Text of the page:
main idea: the teachings of love, self- and social-responsibility, rejection of authority, and individual rights are all New Testament Biblical
Growing up many of us were taught that there are three things you don’t discuss in mixed company: 1. Politics, 2. Religion, and 3. Football. Living in the Social Media age, those are no longer taboo topics and are regularly discussed/debated on digital forums. What is also interesting is that those first two are beginning to find themselves colliding within churches as our division widens. We have never been so connected, yet still we are so far apart.
I (Jess) attend a progressive Baptist church, much more love-based and mission driven than the fire and brimstone Southern Baptist Church in which I grew up. Our pastors often talk about responsibilities we have to our communities in our mission to live and serve in the example of Christ. It is a shame that we live in a world where loving your neighbor, the simplest of commandments, is considered “progressive”, but I digress.
Our Young Adults bible study group is currently working through an interesting book titled The Righteous Mind, Why Good People are Divided by Politics and Religion written by author Jonathan Haidt. I have not gotten very far into the book, but it provides a summary of the various political parties and the general messages people share in relation to them. Admittedly, I was very curious (probably more skeptical) when we began the study, and jumped ahead to read what “research” had told them about Libertarianism.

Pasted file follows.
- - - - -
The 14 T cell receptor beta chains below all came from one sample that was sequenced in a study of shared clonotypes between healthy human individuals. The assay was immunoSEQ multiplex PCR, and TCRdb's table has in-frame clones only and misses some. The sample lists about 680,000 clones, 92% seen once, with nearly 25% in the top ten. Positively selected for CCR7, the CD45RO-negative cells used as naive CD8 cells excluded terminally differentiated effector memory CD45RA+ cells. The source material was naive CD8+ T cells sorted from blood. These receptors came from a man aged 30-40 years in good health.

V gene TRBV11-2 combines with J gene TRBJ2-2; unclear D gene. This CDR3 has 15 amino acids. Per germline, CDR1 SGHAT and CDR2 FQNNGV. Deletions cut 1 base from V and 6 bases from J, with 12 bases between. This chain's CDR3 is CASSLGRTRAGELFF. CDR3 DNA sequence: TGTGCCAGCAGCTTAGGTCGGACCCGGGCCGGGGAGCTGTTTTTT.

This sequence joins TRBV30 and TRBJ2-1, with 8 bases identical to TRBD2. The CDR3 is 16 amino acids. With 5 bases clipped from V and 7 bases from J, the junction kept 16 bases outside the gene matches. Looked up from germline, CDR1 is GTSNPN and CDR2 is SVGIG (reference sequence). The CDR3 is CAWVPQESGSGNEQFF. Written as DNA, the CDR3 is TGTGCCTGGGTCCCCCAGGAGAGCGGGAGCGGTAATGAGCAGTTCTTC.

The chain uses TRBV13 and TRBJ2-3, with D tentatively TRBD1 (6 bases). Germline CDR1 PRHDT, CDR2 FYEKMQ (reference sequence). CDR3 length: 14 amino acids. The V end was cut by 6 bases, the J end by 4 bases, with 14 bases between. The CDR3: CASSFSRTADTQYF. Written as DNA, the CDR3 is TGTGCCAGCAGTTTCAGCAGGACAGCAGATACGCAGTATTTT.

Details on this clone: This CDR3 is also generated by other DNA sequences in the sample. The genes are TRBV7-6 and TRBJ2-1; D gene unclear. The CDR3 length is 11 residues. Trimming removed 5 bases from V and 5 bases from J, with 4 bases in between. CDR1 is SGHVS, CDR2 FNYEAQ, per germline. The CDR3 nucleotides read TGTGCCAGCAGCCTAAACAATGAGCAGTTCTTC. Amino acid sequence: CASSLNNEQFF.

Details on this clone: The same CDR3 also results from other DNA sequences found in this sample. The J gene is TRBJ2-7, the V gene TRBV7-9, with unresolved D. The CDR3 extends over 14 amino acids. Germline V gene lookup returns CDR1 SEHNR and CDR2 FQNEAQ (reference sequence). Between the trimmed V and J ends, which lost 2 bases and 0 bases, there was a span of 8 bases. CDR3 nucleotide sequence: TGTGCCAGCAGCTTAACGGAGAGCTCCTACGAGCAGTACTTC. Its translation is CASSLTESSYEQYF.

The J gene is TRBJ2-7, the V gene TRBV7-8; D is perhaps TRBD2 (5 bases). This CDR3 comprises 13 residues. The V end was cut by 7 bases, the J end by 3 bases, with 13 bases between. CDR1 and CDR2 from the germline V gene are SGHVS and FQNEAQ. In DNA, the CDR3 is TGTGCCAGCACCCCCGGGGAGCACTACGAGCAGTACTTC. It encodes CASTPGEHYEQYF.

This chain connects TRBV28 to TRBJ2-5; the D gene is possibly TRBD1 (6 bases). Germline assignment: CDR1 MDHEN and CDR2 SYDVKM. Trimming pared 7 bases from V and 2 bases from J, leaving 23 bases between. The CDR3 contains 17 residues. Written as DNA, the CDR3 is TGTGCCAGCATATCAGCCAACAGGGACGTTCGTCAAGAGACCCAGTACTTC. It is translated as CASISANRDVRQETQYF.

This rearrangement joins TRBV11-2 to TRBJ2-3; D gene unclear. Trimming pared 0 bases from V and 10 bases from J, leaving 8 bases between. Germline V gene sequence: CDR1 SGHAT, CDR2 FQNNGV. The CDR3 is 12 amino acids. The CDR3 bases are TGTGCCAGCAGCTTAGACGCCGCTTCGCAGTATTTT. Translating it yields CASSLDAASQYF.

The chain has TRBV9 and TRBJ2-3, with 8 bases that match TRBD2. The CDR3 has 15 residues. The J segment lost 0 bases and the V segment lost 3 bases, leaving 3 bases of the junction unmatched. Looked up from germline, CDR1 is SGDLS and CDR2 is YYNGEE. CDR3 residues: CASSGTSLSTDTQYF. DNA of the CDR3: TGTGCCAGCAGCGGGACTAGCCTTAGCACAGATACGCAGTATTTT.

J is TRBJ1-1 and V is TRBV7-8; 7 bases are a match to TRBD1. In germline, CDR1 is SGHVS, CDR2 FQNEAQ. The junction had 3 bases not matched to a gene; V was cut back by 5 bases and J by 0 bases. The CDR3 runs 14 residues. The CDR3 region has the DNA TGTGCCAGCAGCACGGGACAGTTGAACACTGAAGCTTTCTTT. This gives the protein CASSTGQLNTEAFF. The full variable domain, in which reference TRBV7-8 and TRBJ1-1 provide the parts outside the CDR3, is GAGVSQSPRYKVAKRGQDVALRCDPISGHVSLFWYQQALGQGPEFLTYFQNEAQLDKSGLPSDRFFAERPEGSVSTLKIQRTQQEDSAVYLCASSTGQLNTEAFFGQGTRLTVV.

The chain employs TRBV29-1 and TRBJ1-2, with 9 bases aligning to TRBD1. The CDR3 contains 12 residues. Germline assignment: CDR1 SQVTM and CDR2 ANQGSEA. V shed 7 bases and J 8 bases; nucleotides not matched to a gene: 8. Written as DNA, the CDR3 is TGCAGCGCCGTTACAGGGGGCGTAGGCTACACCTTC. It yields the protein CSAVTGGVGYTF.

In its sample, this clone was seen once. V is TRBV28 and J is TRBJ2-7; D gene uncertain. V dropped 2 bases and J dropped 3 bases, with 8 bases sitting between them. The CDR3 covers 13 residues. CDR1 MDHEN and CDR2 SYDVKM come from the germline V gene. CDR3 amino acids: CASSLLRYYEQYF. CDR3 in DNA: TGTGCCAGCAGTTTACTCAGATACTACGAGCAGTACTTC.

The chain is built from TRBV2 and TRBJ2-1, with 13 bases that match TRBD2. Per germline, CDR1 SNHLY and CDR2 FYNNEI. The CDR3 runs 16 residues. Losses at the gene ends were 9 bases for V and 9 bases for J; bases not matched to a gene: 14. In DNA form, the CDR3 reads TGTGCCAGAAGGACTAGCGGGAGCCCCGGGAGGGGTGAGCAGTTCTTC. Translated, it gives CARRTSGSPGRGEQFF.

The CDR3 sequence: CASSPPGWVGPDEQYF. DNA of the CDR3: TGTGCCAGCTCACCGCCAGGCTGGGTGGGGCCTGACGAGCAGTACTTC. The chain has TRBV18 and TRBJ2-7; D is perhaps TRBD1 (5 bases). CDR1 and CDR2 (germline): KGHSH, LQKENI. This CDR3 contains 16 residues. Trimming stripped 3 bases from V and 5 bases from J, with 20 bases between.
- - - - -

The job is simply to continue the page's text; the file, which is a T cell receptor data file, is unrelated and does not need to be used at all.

While the author has done a good job of breaking out a lot of policy-related principles, and our disdain for the misuse of government authority, he has left out two of our core and guiding principles that are the most important. The first is the Non-Aggression Principle (the NAP), which is the cornerstone of Libertarianism that rejects the use of force to achieve social or political goals. In short- Don’t hurt people and don’t take their stuff. The second is free will, or the freedom to make the decisions about your own affairs (so long as they don’t infringe on the rights of another).
So I (Kasie) attended a BIble study last year with a good friend and a group of women who were interested in studying the role of women in the foundation and perpetuation of the Christian church since its founding (i.e. Jesus’s time). We discovered through study that Jesus relied heavily on women in his practice and ministry and that the role(s) of those women have been, over the years, mangled by patriarchal interpretations of Christ.
Now, I am sure you are wondering what any of this has to do with Jesus and talking to our kids about the intersection of politics and religion. The answer is simple… Jesus was a Libertarian, and both the Non-Aggression Principle and the concept of free will support this statement, even in the most elementary of ways.
There are many examples written in the Gospels, but these three examples are simple and relatable when we are having conversations with kids about the correlation between core Libertarian principles and the teachings of Christ/Word of God:
- God’s love is not contingent upon compliance, but rather it is given freely and humans were given the freedom to choose whether they accept his love and his grace
- The Ten Commandments include not killing and not stealing (which sounds an awful lot like the NAP)
- There are numerous accounts of Jesus healing the sick and feeding the poor without mandate, support, or even permission from the government
- He even turned water into wine, making him, quite possibly, the most notorious bootlegger ever (that is a joke, guys) – yeah, but I know of Bible study in Spartanburg called What Would Jesus Brew. They meet at a brewery.
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